Issues of Concern

The significant challenges faced by BRFSS include low response rates, adapting to change in modes of communication, and reaching a multi-language diverse population. The rate of response has dropped significantly since 1993. Currently, surveys are conducted using cell phones and landlines in both English and Spanish. The addition of multi-language versions and new outreach strategies aimed at accessing hard to reach respondents is necessary to increase the participation of a diverse and expanding U.S. resident population.[2][7]

Clinical Significance

BRFSS prevalence data concerning chronic diseases, health risk behaviors, and preventive practices are used by all 50 states and 3 U.S. territories to track and monitor the health of U.S. residents. Policymakers, scientists, governmental municipalities, and agencies use this data to implement public health policies, research, programs, and resources to target the leading causes of morbidity and mortality. It helps to support public health planning and policies such as legislation concerning drinking and driving, air pollution, and the usage of seat belts.[1][4] Data from the BRFSS H1N1 outbreak was used to plan for subsequent influenza pandemic outbreaks. Additionally, data from previous years' flu season served to monitor the influenza vaccination shortage.[8] BRFSS prevalence data is published yearly in the CDC's Morbidity and Mortality Weekly Report, an epidemiological report used to disseminate recommendations and various public health information reported to the CDC by each state health department.[1]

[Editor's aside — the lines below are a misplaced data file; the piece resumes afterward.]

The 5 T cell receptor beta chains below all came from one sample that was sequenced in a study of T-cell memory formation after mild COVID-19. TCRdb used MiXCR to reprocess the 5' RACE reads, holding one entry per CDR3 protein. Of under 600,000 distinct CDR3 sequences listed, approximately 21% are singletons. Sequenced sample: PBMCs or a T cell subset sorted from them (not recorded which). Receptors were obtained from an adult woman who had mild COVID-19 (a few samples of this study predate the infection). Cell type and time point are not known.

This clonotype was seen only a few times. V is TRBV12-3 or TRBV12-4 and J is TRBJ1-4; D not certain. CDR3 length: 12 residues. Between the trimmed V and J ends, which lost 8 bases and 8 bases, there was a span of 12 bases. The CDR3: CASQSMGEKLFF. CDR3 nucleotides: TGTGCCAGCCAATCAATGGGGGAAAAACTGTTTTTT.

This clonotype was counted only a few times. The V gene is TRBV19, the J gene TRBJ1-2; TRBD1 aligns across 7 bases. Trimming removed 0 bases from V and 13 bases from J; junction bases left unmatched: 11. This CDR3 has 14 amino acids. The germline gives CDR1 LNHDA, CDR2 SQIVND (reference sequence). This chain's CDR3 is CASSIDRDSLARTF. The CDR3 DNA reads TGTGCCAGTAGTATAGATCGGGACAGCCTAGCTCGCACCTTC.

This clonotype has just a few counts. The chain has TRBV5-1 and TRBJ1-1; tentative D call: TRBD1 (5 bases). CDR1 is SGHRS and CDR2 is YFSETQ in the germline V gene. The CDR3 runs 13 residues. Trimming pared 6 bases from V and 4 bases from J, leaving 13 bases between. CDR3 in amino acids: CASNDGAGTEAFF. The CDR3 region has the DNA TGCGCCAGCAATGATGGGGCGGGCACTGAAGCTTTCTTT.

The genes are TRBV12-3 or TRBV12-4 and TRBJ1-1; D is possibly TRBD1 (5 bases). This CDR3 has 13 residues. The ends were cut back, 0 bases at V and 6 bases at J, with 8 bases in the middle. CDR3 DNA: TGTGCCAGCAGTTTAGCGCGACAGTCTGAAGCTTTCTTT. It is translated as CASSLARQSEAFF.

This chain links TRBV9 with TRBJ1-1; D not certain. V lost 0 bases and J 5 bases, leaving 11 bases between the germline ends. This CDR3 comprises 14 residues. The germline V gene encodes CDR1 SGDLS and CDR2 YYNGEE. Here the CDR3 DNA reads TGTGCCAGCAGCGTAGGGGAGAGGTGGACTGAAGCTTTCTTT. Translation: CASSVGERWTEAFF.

Nursing, Allied Health, and Interprofessional Team Interventions

Cardiovascular disease, cancer, diabetes, suicide, kidney disease, chronic respiratory disease, etc. are some of the nation's leading causes of morbidity and mortality.[4] A recent study of male veterans using BRFSS data revealed physical health status and activity were directly related to mental health.[9] Furthermore, patients with mental health issues have demonstrated an increased risk of suicide, as well as risk factors related to cardiovascular diseases like smoking and obesity.[10][11] State and federal agencies like the CDC provide much-needed resources and public health data about the prevalence of these chronic diseases. However, the collaborative effort of nurses, physicians, pharmacists, psychologists, etc. at the clinical level is vital to addressing this cyclical pattern of morbidity and mortality. A review of 22 random control trials and nine systematic reviews involving the interprofessional team approach for the management of diabetes demonstrated statistically and clinically significant improvement in both hemoglobin A1c and systolic blood pressure compared to usual care that does not involve the interprofessional team approach.[12]


References

[1] Remington PL,Smith MY,Williamson DF,Anda RF,Gentry EM,Hogelin GC, Design, characteristics, and usefulness of state-based behavioral risk factor surveillance: 1981-87. Public health reports (Washington, D.C. : 1974). 1988 Jul-Aug;     [PubMed PMID: 2841712]